Initiative fever

Embedded Tech Trends 2017 wrapped up in New Orleans at a great venue in the heart of the French Quarter right on the infamous Bourbon Street. The agenda was packed with great presentations centered on the theme of “The Voodoo Behind Critical and Embedded Systems.” Many of the presenters had some fun with the theme and entertained us with some great analogies in the voodoo spirit.

The feature “Embedded Tech Trends Wrap-up” goes into detail on the presentations. All of the sessions were video recorded and have been posted. To view the presentations and videos, visit They are worth a look if you are using any . Stay tuned for details on the 2018 edition of Embedded Tech Trends.

The last presentations of the event led to perhaps some of the liveliest discussion. Greg Rocco from MIT Lincoln Laboratory and Patrick Collier of NAVAIR updated the audience on the work going on with several Department of Defense (DoD) initiatives. Program offices are working together to define common ground for technology used in various platforms with high performance computing requirements. These initiatives are looking at all aspects of critical embedded computing from hardware to software. A number of DoD programs are zeroing in on as the architecture of choice.

These initiatives are not a new concept, but have evolved over the past few years. In an idealistic world, having common usage models would be great for technology re-use and development. Many of us in the audience have seen these types of initiatives start and then fade away over the years. Our history with the industry has made skeptics of some of the efforts.

This time it just feels different. We have a new administration that is a total wildcard! is committed to changing the way nearly everything is done. He is bringing a business leader acumen to the presidency that we have never experienced. Matching it against a well-entrenched political establishment is going to be extremely entertaining to observe over the coming years.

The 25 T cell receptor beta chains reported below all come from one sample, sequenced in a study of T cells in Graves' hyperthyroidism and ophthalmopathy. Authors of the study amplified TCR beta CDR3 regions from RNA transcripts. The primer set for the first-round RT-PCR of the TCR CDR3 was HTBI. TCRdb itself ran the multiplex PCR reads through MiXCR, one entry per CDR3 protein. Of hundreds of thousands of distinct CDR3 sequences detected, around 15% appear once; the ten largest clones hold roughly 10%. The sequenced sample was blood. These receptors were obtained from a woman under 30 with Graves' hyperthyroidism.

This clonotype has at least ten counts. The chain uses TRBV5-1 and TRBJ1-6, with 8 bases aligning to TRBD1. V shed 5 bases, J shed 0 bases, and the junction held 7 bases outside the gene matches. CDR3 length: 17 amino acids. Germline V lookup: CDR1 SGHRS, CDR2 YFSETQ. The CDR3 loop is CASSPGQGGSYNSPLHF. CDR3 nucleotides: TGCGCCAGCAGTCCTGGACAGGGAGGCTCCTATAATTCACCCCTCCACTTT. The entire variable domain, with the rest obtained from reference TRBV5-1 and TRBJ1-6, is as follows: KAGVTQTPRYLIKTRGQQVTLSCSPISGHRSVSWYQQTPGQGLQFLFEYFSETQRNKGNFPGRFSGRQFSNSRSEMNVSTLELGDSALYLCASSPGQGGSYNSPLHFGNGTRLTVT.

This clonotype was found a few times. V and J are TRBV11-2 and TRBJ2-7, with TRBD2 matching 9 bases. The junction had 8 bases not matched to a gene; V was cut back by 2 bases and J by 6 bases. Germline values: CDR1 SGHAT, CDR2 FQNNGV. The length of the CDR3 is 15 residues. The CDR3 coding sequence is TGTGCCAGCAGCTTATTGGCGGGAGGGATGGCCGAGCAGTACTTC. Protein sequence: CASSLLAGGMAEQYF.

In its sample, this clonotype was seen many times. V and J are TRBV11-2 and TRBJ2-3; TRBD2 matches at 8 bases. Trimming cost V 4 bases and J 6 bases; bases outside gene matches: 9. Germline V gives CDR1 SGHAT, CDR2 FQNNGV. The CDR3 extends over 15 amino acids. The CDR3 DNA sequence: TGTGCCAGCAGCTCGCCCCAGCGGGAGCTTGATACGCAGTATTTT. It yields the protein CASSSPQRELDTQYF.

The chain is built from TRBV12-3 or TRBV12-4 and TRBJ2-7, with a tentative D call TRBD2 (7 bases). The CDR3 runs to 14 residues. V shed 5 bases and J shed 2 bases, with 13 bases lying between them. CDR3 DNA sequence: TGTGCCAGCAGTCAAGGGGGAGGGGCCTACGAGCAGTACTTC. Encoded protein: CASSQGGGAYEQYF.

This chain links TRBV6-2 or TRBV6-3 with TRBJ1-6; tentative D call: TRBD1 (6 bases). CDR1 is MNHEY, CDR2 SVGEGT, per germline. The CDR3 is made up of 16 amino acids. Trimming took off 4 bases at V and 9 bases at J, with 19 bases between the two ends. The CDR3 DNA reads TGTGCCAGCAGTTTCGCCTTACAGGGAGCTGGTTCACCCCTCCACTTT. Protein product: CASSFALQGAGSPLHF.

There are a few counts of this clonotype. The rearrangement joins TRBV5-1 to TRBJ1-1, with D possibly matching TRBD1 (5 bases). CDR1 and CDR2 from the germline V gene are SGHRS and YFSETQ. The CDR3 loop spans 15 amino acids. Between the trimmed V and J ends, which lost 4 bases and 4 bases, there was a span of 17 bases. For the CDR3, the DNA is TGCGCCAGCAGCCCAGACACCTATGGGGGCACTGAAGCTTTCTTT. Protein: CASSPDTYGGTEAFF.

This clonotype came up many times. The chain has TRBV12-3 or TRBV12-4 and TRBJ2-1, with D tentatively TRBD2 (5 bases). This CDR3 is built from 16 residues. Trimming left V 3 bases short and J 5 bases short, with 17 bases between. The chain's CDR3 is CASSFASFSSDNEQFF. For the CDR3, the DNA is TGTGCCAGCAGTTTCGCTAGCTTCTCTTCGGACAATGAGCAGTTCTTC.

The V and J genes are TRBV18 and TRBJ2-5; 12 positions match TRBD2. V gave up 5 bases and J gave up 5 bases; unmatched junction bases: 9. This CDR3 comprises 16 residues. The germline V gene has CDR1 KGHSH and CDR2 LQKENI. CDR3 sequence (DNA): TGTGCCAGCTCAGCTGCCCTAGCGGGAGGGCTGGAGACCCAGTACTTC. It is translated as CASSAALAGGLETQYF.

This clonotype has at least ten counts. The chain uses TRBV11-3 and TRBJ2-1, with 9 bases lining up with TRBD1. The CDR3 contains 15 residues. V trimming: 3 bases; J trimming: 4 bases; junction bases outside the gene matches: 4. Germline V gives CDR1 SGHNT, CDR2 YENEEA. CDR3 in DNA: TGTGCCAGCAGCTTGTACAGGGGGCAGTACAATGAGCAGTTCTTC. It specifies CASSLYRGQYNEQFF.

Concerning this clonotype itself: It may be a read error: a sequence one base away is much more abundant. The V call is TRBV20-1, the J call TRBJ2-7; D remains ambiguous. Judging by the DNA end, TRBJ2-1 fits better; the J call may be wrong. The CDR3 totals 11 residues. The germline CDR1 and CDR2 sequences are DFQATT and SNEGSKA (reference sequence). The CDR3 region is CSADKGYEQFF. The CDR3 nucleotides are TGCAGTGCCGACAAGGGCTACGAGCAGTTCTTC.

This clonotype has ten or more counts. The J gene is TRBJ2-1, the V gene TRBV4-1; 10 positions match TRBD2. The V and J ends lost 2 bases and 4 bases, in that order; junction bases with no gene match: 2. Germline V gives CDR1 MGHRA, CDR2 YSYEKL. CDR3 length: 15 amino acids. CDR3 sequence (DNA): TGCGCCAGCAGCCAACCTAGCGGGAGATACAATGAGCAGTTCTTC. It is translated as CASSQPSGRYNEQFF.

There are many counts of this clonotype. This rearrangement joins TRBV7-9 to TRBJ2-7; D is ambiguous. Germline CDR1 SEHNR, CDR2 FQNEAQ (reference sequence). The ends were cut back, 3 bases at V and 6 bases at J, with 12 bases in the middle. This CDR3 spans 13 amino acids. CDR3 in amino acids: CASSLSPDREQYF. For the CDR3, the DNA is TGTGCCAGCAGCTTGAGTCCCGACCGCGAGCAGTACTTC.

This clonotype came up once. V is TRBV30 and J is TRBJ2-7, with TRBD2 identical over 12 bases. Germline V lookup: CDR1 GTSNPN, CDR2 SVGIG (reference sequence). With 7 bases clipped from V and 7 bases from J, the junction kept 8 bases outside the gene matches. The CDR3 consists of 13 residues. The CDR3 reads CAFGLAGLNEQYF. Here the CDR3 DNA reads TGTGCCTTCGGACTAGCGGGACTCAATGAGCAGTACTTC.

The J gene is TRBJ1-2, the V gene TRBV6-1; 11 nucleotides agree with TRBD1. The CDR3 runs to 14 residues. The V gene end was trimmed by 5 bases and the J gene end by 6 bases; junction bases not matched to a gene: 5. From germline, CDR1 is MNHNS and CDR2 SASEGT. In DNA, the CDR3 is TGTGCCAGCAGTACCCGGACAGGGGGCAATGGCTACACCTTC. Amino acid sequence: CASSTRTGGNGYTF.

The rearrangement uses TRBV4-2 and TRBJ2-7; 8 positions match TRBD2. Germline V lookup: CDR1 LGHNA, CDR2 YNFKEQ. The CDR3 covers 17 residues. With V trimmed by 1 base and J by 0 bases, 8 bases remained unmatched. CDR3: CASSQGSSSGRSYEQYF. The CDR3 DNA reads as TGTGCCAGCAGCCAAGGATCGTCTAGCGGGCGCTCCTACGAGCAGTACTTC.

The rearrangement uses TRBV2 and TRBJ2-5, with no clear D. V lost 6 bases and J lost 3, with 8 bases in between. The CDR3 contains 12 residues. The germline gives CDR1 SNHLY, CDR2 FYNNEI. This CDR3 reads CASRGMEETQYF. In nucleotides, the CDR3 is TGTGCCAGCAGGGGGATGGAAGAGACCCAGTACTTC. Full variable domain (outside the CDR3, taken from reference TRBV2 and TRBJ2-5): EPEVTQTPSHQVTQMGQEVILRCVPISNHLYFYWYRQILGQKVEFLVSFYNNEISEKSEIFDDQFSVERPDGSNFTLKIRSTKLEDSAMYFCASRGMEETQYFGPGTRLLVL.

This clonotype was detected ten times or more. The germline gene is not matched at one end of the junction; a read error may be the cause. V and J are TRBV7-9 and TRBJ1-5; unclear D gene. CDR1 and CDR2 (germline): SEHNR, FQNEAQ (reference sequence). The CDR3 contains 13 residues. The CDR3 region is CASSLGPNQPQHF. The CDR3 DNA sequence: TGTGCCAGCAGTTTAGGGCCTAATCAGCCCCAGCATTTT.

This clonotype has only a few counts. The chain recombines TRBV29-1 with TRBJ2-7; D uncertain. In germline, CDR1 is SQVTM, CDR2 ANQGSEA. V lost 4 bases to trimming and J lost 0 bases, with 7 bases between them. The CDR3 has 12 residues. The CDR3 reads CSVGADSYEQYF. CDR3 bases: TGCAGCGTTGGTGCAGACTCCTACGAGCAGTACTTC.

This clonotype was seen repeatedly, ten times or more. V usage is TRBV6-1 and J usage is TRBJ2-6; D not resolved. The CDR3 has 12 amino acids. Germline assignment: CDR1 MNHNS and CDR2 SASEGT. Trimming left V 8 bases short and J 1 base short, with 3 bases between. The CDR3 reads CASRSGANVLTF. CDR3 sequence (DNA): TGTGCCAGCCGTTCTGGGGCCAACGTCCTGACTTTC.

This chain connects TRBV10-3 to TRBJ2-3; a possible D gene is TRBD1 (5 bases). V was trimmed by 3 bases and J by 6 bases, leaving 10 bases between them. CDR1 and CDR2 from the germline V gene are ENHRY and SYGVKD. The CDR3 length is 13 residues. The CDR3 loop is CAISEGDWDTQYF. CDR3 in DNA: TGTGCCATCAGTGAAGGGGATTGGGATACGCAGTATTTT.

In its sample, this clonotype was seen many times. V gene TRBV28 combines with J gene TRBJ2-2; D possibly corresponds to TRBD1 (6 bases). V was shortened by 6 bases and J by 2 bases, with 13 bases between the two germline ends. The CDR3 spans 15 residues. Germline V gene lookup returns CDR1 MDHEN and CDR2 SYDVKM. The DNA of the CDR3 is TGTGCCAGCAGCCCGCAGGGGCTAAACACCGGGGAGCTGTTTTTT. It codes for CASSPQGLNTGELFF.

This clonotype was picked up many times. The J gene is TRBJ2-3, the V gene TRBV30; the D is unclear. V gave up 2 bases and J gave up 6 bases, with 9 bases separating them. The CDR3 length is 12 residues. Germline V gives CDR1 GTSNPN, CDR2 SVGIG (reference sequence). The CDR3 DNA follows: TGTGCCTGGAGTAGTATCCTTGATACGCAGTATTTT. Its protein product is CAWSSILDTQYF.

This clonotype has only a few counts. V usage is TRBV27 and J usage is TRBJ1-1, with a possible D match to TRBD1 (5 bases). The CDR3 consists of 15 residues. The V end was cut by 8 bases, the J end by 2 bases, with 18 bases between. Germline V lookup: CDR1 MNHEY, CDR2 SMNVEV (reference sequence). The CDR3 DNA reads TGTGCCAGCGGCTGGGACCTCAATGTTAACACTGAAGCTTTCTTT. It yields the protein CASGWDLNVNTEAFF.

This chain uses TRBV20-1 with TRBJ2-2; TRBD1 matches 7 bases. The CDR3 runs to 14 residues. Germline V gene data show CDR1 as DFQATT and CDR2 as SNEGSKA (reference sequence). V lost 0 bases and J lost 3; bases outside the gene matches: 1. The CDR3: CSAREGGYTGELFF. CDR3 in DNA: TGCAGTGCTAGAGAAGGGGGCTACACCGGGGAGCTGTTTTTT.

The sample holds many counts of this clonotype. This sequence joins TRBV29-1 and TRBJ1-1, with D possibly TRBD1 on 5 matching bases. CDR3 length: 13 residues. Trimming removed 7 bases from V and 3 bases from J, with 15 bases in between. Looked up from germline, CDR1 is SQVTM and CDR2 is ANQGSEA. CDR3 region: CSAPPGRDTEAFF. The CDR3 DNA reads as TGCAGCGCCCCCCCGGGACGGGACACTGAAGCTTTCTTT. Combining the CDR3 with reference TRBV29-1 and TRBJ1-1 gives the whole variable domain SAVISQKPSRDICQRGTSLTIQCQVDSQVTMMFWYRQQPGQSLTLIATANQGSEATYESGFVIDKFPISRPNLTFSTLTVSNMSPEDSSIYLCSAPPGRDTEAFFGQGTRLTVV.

President is sending out many signals that bode well for companies in the defense industry. He is pushing for a significant boost in U.S. defense spending, while at the same time asking that NATO nations pick up their “fair share” of defense spending. The U.S. is the largest arms supplier in the world with U.S. companies selling equipment to nations around the globe. Many nations are anticipated to increase their spending on U.S.-made equipment as a result of the Trump administration’s change on global responsibilities. What this means is that the demand will be strong in the coming years.

For the U.S. DoD to stay ahead, they must innovate faster. To do this requires an increased focus on commercial-off-the-shelf (COTS) technology. To make COTS more practical, it requires interoperability and all of the benefits of open architecture standards. The initiatives underway will see increased pressure to deliver results quickly.

A second observation that I see is the greater desire of the various programs to work together on the platform initiatives. The complexity of today’s systems and platforms make it nearly impossible to go at it alone. The suppliers can’t do it all and the primes need the help, along with innovation from the industry.

In the past, I have talked about strong ecosystems. That has never been more important than at the current moment. A healthy and strong ecosystem is in place ready to move the initiatives forward. The level of collaboration with the programs has never been stronger.

Key individuals like Rocco and Collier are contributing tremendously to the exchange of information that is critical to the initiatives. They need commitment from the entire ecosystem to ensure the success of these initiatives. Based on the level of participation in study and working group meetings, there are a lot of companies interested in seeing these initiatives achieve their goals.

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